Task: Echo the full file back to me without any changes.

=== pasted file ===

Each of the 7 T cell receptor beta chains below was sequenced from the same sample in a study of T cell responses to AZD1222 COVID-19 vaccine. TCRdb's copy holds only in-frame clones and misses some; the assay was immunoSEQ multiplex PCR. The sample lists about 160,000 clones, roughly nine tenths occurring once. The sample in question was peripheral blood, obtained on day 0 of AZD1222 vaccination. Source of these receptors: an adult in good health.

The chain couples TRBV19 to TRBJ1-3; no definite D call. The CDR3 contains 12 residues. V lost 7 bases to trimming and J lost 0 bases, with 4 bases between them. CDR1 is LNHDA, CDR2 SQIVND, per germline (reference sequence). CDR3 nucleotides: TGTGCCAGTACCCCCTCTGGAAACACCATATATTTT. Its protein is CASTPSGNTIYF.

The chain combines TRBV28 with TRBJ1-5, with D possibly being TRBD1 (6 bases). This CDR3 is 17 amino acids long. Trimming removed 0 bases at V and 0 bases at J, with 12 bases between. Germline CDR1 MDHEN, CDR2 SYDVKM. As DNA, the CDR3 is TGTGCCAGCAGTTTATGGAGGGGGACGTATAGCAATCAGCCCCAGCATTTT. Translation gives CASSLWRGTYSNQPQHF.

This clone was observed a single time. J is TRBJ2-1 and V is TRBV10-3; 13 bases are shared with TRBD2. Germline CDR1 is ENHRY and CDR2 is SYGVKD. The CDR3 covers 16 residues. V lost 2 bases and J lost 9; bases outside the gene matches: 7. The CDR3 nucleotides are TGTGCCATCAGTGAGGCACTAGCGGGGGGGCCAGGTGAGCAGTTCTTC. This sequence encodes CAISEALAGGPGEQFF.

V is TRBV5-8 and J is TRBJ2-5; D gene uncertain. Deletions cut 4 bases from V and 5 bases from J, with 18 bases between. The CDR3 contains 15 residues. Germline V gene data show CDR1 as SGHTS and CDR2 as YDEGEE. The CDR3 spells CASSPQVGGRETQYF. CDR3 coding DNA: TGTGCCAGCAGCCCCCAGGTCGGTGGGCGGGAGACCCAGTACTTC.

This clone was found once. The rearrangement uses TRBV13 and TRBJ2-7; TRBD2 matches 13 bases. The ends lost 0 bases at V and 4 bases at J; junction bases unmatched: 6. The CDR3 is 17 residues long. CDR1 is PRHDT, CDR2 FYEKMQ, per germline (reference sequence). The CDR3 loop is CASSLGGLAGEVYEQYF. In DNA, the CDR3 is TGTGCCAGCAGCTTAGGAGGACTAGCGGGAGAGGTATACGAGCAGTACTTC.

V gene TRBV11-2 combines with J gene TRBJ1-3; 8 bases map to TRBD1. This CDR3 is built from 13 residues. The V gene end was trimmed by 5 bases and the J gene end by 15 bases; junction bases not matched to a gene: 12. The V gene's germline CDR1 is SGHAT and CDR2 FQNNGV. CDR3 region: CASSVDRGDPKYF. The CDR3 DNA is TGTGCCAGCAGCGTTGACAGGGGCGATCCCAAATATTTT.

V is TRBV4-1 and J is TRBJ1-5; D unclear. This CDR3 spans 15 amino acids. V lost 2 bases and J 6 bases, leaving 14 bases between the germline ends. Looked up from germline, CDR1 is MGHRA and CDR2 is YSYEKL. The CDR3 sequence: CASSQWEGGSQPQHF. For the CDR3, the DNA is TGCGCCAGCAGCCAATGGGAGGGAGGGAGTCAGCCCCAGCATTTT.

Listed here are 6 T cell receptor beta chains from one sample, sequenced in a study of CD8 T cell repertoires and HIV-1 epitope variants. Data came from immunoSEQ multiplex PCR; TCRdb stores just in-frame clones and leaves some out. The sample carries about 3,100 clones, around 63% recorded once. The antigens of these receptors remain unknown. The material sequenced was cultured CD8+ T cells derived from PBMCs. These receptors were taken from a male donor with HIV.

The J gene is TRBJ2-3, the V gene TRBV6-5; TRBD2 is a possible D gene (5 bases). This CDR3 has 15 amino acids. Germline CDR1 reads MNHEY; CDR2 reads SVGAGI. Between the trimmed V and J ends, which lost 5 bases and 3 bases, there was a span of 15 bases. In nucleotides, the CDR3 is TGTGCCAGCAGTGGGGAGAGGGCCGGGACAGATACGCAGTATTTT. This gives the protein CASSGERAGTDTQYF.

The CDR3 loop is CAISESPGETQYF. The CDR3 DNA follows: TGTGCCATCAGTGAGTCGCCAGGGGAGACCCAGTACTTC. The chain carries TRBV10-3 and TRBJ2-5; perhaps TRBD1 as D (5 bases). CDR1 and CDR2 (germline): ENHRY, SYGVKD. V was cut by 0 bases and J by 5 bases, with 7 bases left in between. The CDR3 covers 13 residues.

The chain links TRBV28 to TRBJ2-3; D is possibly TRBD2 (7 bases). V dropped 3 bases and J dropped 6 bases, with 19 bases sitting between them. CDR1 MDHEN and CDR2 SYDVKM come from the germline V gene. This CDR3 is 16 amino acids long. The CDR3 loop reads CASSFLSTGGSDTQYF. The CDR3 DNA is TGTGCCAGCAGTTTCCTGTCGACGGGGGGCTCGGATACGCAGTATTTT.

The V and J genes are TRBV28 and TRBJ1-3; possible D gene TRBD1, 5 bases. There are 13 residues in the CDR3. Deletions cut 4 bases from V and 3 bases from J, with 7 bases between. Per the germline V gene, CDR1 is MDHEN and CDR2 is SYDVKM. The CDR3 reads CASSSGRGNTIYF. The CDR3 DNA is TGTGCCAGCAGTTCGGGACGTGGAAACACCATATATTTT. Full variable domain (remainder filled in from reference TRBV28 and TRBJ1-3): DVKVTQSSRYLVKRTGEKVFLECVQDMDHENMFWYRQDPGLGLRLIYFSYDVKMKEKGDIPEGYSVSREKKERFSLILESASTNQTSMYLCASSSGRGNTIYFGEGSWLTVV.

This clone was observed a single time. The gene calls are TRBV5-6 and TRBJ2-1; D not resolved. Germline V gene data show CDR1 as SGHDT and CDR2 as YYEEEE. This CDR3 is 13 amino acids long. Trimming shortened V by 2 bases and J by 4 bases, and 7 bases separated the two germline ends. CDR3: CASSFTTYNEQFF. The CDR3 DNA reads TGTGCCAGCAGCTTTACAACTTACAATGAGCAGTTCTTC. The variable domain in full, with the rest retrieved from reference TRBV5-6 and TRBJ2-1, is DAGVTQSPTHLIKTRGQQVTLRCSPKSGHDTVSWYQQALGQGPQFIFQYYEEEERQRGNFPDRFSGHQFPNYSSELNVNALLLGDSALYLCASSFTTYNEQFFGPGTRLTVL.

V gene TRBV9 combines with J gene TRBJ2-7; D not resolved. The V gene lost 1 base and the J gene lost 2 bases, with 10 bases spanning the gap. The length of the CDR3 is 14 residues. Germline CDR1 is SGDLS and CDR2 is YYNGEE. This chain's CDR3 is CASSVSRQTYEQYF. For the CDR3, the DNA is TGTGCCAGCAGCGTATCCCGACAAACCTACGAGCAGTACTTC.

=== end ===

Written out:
Each of the 7 T cell receptor beta chains below was sequenced from the same sample in a study of T cell responses to AZD1222 COVID-19 vaccine. TCRdb's copy holds only in-frame clones and misses some; the assay was immunoSEQ multiplex PCR. The sample lists about 160,000 clones, roughly nine tenths occurring once. The sample in question was peripheral blood, obtained on day 0 of AZD1222 vaccination. Source of these receptors: an adult in good health.

The chain couples TRBV19 to TRBJ1-3; no definite D call. The CDR3 contains 12 residues. V lost 7 bases to trimming and J lost 0 bases, with 4 bases between them. CDR1 is LNHDA, CDR2 SQIVND, per germline (reference sequence). CDR3 nucleotides: TGTGCCAGTACCCCCTCTGGAAACACCATATATTTT. Its protein is CASTPSGNTIYF.

The chain combines TRBV28 with TRBJ1-5, with D possibly being TRBD1 (6 bases). This CDR3 is 17 amino acids long. Trimming removed 0 bases at V and 0 bases at J, with 12 bases between. Germline CDR1 MDHEN, CDR2 SYDVKM. As DNA, the CDR3 is TGTGCCAGCAGTTTATGGAGGGGGACGTATAGCAATCAGCCCCAGCATTTT. Translation gives CASSLWRGTYSNQPQHF.

This clone was observed a single time. J is TRBJ2-1 and V is TRBV10-3; 13 bases are shared with TRBD2. Germline CDR1 is ENHRY and CDR2 is SYGVKD. The CDR3 covers 16 residues. V lost 2 bases and J lost 9; bases outside the gene matches: 7. The CDR3 nucleotides are TGTGCCATCAGTGAGGCACTAGCGGGGGGGCCAGGTGAGCAGTTCTTC. This sequence encodes CAISEALAGGPGEQFF.

V is TRBV5-8 and J is TRBJ2-5; D gene uncertain. Deletions cut 4 bases from V and 5 bases from J, with 18 bases between. The CDR3 contains 15 residues. Germline V gene data show CDR1 as SGHTS and CDR2 as YDEGEE. The CDR3 spells CASSPQVGGRETQYF. CDR3 coding DNA: TGTGCCAGCAGCCCCCAGGTCGGTGGGCGGGAGACCCAGTACTTC.

This clone was found once. The rearrangement uses TRBV13 and TRBJ2-7; TRBD2 matches 13 bases. The ends lost 0 bases at V and 4 bases at J; junction bases unmatched: 6. The CDR3 is 17 residues long. CDR1 is PRHDT, CDR2 FYEKMQ, per germline (reference sequence). The CDR3 loop is CASSLGGLAGEVYEQYF. In DNA, the CDR3 is TGTGCCAGCAGCTTAGGAGGACTAGCGGGAGAGGTATACGAGCAGTACTTC.

V gene TRBV11-2 combines with J gene TRBJ1-3; 8 bases map to TRBD1. This CDR3 is built from 13 residues. The V gene end was trimmed by 5 bases and the J gene end by 15 bases; junction bases not matched to a gene: 12. The V gene's germline CDR1 is SGHAT and CDR2 FQNNGV. CDR3 region: CASSVDRGDPKYF. The CDR3 DNA is TGTGCCAGCAGCGTTGACAGGGGCGATCCCAAATATTTT.

V is TRBV4-1 and J is TRBJ1-5; D unclear. This CDR3 spans 15 amino acids. V lost 2 bases and J 6 bases, leaving 14 bases between the germline ends. Looked up from germline, CDR1 is MGHRA and CDR2 is YSYEKL. The CDR3 sequence: CASSQWEGGSQPQHF. For the CDR3, the DNA is TGCGCCAGCAGCCAATGGGAGGGAGGGAGTCAGCCCCAGCATTTT.

Listed here are 6 T cell receptor beta chains from one sample, sequenced in a study of CD8 T cell repertoires and HIV-1 epitope variants. Data came from immunoSEQ multiplex PCR; TCRdb stores just in-frame clones and leaves some out. The sample carries about 3,100 clones, around 63% recorded once. The antigens of these receptors remain unknown. The material sequenced was cultured CD8+ T cells derived from PBMCs. These receptors were taken from a male donor with HIV.

The J gene is TRBJ2-3, the V gene TRBV6-5; TRBD2 is a possible D gene (5 bases). This CDR3 has 15 amino acids. Germline CDR1 reads MNHEY; CDR2 reads SVGAGI. Between the trimmed V and J ends, which lost 5 bases and 3 bases, there was a span of 15 bases. In nucleotides, the CDR3 is TGTGCCAGCAGTGGGGAGAGGGCCGGGACAGATACGCAGTATTTT. This gives the protein CASSGERAGTDTQYF.

The CDR3 loop is CAISESPGETQYF. The CDR3 DNA follows: TGTGCCATCAGTGAGTCGCCAGGGGAGACCCAGTACTTC. The chain carries TRBV10-3 and TRBJ2-5; perhaps TRBD1 as D (5 bases). CDR1 and CDR2 (germline): ENHRY, SYGVKD. V was cut by 0 bases and J by 5 bases, with 7 bases left in between. The CDR3 covers 13 residues.

The chain links TRBV28 to TRBJ2-3; D is possibly TRBD2 (7 bases). V dropped 3 bases and J dropped 6 bases, with 19 bases sitting between them. CDR1 MDHEN and CDR2 SYDVKM come from the germline V gene. This CDR3 is 16 amino acids long. The CDR3 loop reads CASSFLSTGGSDTQYF. The CDR3 DNA is TGTGCCAGCAGTTTCCTGTCGACGGGGGGCTCGGATACGCAGTATTTT.

The V and J genes are TRBV28 and TRBJ1-3; possible D gene TRBD1, 5 bases. There are 13 residues in the CDR3. Deletions cut 4 bases from V and 3 bases from J, with 7 bases between. Per the germline V gene, CDR1 is MDHEN and CDR2 is SYDVKM. The CDR3 reads CASSSGRGNTIYF. The CDR3 DNA is TGTGCCAGCAGTTCGGGACGTGGAAACACCATATATTTT. Full variable domain (remainder filled in from reference TRBV28 and TRBJ1-3): DVKVTQSSRYLVKRTGEKVFLECVQDMDHENMFWYRQDPGLGLRLIYFSYDVKMKEKGDIPEGYSVSREKKERFSLILESASTNQTSMYLCASSSGRGNTIYFGEGSWLTVV.

This clone was observed a single time. The gene calls are TRBV5-6 and TRBJ2-1; D not resolved. Germline V gene data show CDR1 as SGHDT and CDR2 as YYEEEE. This CDR3 is 13 amino acids long. Trimming shortened V by 2 bases and J by 4 bases, and 7 bases separated the two germline ends. CDR3: CASSFTTYNEQFF. The CDR3 DNA reads TGTGCCAGCAGCTTTACAACTTACAATGAGCAGTTCTTC. The variable domain in full, with the rest retrieved from reference TRBV5-6 and TRBJ2-1, is DAGVTQSPTHLIKTRGQQVTLRCSPKSGHDTVSWYQQALGQGPQFIFQYYEEEERQRGNFPDRFSGHQFPNYSSELNVNALLLGDSALYLCASSFTTYNEQFFGPGTRLTVL.

V gene TRBV9 combines with J gene TRBJ2-7; D not resolved. The V gene lost 1 base and the J gene lost 2 bases, with 10 bases spanning the gap. The length of the CDR3 is 14 residues. Germline CDR1 is SGDLS and CDR2 is YYNGEE. This chain's CDR3 is CASSVSRQTYEQYF. For the CDR3, the DNA is TGTGCCAGCAGCGTATCCCGACAAACCTACGAGCAGTACTTC.